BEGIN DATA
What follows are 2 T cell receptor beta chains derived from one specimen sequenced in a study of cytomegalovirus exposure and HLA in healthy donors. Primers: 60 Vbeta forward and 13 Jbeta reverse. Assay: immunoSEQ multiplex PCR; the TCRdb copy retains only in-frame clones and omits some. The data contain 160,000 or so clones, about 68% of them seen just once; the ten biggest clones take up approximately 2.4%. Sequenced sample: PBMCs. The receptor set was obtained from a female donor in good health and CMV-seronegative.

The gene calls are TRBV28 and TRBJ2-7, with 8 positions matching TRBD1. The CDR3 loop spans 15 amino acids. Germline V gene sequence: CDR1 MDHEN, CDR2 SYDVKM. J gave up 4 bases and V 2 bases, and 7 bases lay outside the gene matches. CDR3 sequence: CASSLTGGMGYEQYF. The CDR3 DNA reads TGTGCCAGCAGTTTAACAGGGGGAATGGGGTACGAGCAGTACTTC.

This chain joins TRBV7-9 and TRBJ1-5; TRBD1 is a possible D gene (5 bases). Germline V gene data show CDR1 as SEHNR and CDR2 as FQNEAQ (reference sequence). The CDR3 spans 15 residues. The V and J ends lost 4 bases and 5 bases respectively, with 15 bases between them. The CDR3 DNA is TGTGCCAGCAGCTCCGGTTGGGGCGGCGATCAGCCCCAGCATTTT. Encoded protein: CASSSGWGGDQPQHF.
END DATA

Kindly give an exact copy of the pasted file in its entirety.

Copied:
What follows are 2 T cell receptor beta chains derived from one specimen sequenced in a study of cytomegalovirus exposure and HLA in healthy donors. Primers: 60 Vbeta forward and 13 Jbeta reverse. Assay: immunoSEQ multiplex PCR; the TCRdb copy retains only in-frame clones and omits some. The data contain 160,000 or so clones, about 68% of them seen just once; the ten biggest clones take up approximately 2.4%. Sequenced sample: PBMCs. The receptor set was obtained from a female donor in good health and CMV-seronegative.

The gene calls are TRBV28 and TRBJ2-7, with 8 positions matching TRBD1. The CDR3 loop spans 15 amino acids. Germline V gene sequence: CDR1 MDHEN, CDR2 SYDVKM. J gave up 4 bases and V 2 bases, and 7 bases lay outside the gene matches. CDR3 sequence: CASSLTGGMGYEQYF. The CDR3 DNA reads TGTGCCAGCAGTTTAACAGGGGGAATGGGGTACGAGCAGTACTTC.

This chain joins TRBV7-9 and TRBJ1-5; TRBD1 is a possible D gene (5 bases). Germline V gene data show CDR1 as SEHNR and CDR2 as FQNEAQ (reference sequence). The CDR3 spans 15 residues. The V and J ends lost 4 bases and 5 bases respectively, with 15 bases between them. The CDR3 DNA is TGTGCCAGCAGCTCCGGTTGGGGCGGCGATCAGCCCCAGCATTTT. Encoded protein: CASSSGWGGDQPQHF.